Off Season

Words and Photos by Brandon Scott Herrell

“Off season” is a funny time in the mountains. Washington can be kind of a funny place though, even mid-spring. Ascending the scenic highway past empty ski lodges in 8ft snow, we wondered - “where is everyone?”. The truth in Washington in the Spring time is that on any given morning there’s no way to tell what the sky will do that same afternoon. This coupled with a four hour drive from the city can buy you a mountain largely to yourself on a Wednesday afternoon warm enough to snowshoe in a t-shirt under motionless chairlifts.

Artist’s Point is only a couple steep miles up from the parking lot of one of those empty lodges. The trail earns its name by the 360 degree alpine panorama at the top showing Mt. Baker, Mt. Shuksan, and Baker Lake to name a few. On our lucky Wednesday afternoon the two miles and 1,000 ft elevation rushed by under our feet. We won’t tell the camera rental place about tripping on my showshoes and plowing lens-first into the snow. Twice. 

A lot of people may not know this, but if you forget your wine key you can open your bottle with a titanium spork in a pinch. You may need our friend Ellis for this technique. He’s available upon request. A while back I discovered that ham and gruyere on baguette is the ideal hike meal and you can’t tell me anything different. If you plan to snowshoe in the sun and eat lunch at your destination - get yourself some gaiters. We half-jogged-half-glissaded back to the car to outrace our soggy, rapidly freezing feet. Goretex is great for keeping water out, but it can’t stop snow from getting packed into your socks. 

“Off season”, is from a mountain town dialect and translates loosely to “all restaurants are closed”. Thankfully there are worse fates than cooking all your meals outside. If you can get yourself a job taking photos, you’ll have the benefit of leaving the cooking to your friends while you take the pictures. No one wants me in charge of the pancakes anyway. After three rounds of coffee it was time to pack for lunch at the waterfall. Liz took extra care to bring the wine key.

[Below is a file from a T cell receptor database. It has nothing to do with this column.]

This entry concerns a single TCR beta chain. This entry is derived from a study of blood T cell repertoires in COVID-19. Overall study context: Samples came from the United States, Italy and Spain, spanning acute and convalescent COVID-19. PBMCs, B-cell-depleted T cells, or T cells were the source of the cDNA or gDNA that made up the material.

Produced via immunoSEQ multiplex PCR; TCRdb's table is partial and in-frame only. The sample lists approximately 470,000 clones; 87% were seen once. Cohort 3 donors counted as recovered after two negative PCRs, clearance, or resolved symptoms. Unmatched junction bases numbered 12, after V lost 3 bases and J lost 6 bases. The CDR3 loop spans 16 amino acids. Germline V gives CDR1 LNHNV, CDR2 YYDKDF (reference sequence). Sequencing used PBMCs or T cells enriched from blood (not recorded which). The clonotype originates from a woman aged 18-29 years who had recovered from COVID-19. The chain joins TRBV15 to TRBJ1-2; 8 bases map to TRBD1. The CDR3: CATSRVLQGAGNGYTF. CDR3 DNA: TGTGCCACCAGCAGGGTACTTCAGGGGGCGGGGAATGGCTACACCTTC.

There’s another benefit to taking photos if you don’t particularly enjoy playing cards. Forest has been playing a lot of Gin Rummy lately and spent an hour or so dominating the game while the risotto cooked. Nooksack Falls roared through the forest just beyond our lunch site, and we spent the golden hours of the early evening near the waterfall’s edge (not without coffee and more wine).

 

So maybe the dog went missing for an hour or so, and maybe we had to make a last minute run to the gas station for chicken noodle soup (off season), but so long as someone’s there to keep the fire going - things can’t be all that bad.

The last advantage to taking photos that I’ll mention here is that after two days of hauling your gear up and down a snowy mountain and around a waterfall - you’re not likely to have any trouble getting to sleep. It was finally in the morning on the way back to the city that we found the ideal tiny mountain town cafe - open for breakfast even in the off season.

For more, take a look at all the items from Off-Season